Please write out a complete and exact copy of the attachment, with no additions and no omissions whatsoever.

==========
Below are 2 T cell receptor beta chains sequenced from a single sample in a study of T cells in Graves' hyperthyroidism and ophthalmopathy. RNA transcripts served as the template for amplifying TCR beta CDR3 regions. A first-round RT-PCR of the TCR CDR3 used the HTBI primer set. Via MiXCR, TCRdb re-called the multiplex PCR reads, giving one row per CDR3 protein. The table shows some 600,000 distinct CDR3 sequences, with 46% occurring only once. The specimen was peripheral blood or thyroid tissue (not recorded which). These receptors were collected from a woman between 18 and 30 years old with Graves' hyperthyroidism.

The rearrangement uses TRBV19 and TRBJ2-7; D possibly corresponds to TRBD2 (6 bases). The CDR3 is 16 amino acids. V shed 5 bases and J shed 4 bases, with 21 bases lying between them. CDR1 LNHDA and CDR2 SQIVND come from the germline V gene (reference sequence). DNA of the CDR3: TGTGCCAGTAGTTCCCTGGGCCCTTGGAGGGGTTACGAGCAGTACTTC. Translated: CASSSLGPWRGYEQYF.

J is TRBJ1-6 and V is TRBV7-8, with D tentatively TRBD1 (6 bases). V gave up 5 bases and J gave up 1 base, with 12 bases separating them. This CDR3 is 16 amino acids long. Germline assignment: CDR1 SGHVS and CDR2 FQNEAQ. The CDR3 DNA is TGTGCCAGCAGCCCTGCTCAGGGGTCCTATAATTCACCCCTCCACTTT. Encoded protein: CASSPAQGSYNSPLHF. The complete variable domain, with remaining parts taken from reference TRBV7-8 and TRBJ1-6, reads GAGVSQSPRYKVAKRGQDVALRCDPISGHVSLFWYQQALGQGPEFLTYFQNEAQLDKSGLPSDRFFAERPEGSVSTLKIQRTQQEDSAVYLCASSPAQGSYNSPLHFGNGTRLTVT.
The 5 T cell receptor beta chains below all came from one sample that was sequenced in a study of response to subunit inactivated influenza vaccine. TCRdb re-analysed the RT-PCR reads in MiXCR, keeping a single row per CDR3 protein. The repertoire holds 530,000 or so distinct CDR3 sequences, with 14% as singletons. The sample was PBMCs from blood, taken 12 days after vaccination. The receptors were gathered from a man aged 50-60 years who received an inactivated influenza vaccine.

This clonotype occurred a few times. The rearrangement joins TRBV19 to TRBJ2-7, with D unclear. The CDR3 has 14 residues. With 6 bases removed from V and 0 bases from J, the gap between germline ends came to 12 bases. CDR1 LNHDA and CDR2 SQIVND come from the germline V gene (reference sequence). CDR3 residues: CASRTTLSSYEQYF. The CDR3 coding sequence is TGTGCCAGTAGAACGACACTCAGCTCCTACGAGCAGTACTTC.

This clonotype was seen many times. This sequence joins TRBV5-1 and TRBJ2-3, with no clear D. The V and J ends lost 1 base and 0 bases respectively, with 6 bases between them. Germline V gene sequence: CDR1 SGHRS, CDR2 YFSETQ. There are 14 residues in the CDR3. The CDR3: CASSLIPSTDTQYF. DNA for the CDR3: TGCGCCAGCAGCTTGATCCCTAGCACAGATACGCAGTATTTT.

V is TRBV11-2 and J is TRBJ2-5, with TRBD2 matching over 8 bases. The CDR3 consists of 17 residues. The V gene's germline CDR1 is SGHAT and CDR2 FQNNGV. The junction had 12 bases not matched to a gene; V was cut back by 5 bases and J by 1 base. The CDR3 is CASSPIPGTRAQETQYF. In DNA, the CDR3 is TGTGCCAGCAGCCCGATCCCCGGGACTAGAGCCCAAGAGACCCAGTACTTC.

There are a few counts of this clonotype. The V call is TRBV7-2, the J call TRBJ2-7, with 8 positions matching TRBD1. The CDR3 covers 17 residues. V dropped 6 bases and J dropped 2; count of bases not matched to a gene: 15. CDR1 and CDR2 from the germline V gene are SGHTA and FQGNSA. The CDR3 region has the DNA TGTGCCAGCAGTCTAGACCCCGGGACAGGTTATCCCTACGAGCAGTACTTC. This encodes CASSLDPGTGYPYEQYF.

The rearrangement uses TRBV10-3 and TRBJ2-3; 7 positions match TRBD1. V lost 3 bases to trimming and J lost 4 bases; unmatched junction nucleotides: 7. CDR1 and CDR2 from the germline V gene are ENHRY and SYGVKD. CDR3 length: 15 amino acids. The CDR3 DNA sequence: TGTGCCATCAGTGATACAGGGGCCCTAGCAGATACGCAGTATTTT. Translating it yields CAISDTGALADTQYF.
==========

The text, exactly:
Below are 2 T cell receptor beta chains sequenced from a single sample in a study of T cells in Graves' hyperthyroidism and ophthalmopathy. RNA transcripts served as the template for amplifying TCR beta CDR3 regions. A first-round RT-PCR of the TCR CDR3 used the HTBI primer set. Via MiXCR, TCRdb re-called the multiplex PCR reads, giving one row per CDR3 protein. The table shows some 600,000 distinct CDR3 sequences, with 46% occurring only once. The specimen was peripheral blood or thyroid tissue (not recorded which). These receptors were collected from a woman between 18 and 30 years old with Graves' hyperthyroidism.

The rearrangement uses TRBV19 and TRBJ2-7; D possibly corresponds to TRBD2 (6 bases). The CDR3 is 16 amino acids. V shed 5 bases and J shed 4 bases, with 21 bases lying between them. CDR1 LNHDA and CDR2 SQIVND come from the germline V gene (reference sequence). DNA of the CDR3: TGTGCCAGTAGTTCCCTGGGCCCTTGGAGGGGTTACGAGCAGTACTTC. Translated: CASSSLGPWRGYEQYF.

J is TRBJ1-6 and V is TRBV7-8, with D tentatively TRBD1 (6 bases). V gave up 5 bases and J gave up 1 base, with 12 bases separating them. This CDR3 is 16 amino acids long. Germline assignment: CDR1 SGHVS and CDR2 FQNEAQ. The CDR3 DNA is TGTGCCAGCAGCCCTGCTCAGGGGTCCTATAATTCACCCCTCCACTTT. Encoded protein: CASSPAQGSYNSPLHF. The complete variable domain, with remaining parts taken from reference TRBV7-8 and TRBJ1-6, reads GAGVSQSPRYKVAKRGQDVALRCDPISGHVSLFWYQQALGQGPEFLTYFQNEAQLDKSGLPSDRFFAERPEGSVSTLKIQRTQQEDSAVYLCASSPAQGSYNSPLHFGNGTRLTVT.
The 5 T cell receptor beta chains below all came from one sample that was sequenced in a study of response to subunit inactivated influenza vaccine. TCRdb re-analysed the RT-PCR reads in MiXCR, keeping a single row per CDR3 protein. The repertoire holds 530,000 or so distinct CDR3 sequences, with 14% as singletons. The sample was PBMCs from blood, taken 12 days after vaccination. The receptors were gathered from a man aged 50-60 years who received an inactivated influenza vaccine.

This clonotype occurred a few times. The rearrangement joins TRBV19 to TRBJ2-7, with D unclear. The CDR3 has 14 residues. With 6 bases removed from V and 0 bases from J, the gap between germline ends came to 12 bases. CDR1 LNHDA and CDR2 SQIVND come from the germline V gene (reference sequence). CDR3 residues: CASRTTLSSYEQYF. The CDR3 coding sequence is TGTGCCAGTAGAACGACACTCAGCTCCTACGAGCAGTACTTC.

This clonotype was seen many times. This sequence joins TRBV5-1 and TRBJ2-3, with no clear D. The V and J ends lost 1 base and 0 bases respectively, with 6 bases between them. Germline V gene sequence: CDR1 SGHRS, CDR2 YFSETQ. There are 14 residues in the CDR3. The CDR3: CASSLIPSTDTQYF. DNA for the CDR3: TGCGCCAGCAGCTTGATCCCTAGCACAGATACGCAGTATTTT.

V is TRBV11-2 and J is TRBJ2-5, with TRBD2 matching over 8 bases. The CDR3 consists of 17 residues. The V gene's germline CDR1 is SGHAT and CDR2 FQNNGV. The junction had 12 bases not matched to a gene; V was cut back by 5 bases and J by 1 base. The CDR3 is CASSPIPGTRAQETQYF. In DNA, the CDR3 is TGTGCCAGCAGCCCGATCCCCGGGACTAGAGCCCAAGAGACCCAGTACTTC.

There are a few counts of this clonotype. The V call is TRBV7-2, the J call TRBJ2-7, with 8 positions matching TRBD1. The CDR3 covers 17 residues. V dropped 6 bases and J dropped 2; count of bases not matched to a gene: 15. CDR1 and CDR2 from the germline V gene are SGHTA and FQGNSA. The CDR3 region has the DNA TGTGCCAGCAGTCTAGACCCCGGGACAGGTTATCCCTACGAGCAGTACTTC. This encodes CASSLDPGTGYPYEQYF.

The rearrangement uses TRBV10-3 and TRBJ2-3; 7 positions match TRBD1. V lost 3 bases to trimming and J lost 4 bases; unmatched junction nucleotides: 7. CDR1 and CDR2 from the germline V gene are ENHRY and SYGVKD. CDR3 length: 15 amino acids. The CDR3 DNA sequence: TGTGCCATCAGTGATACAGGGGCCCTAGCAGATACGCAGTATTTT. Translating it yields CAISDTGALADTQYF.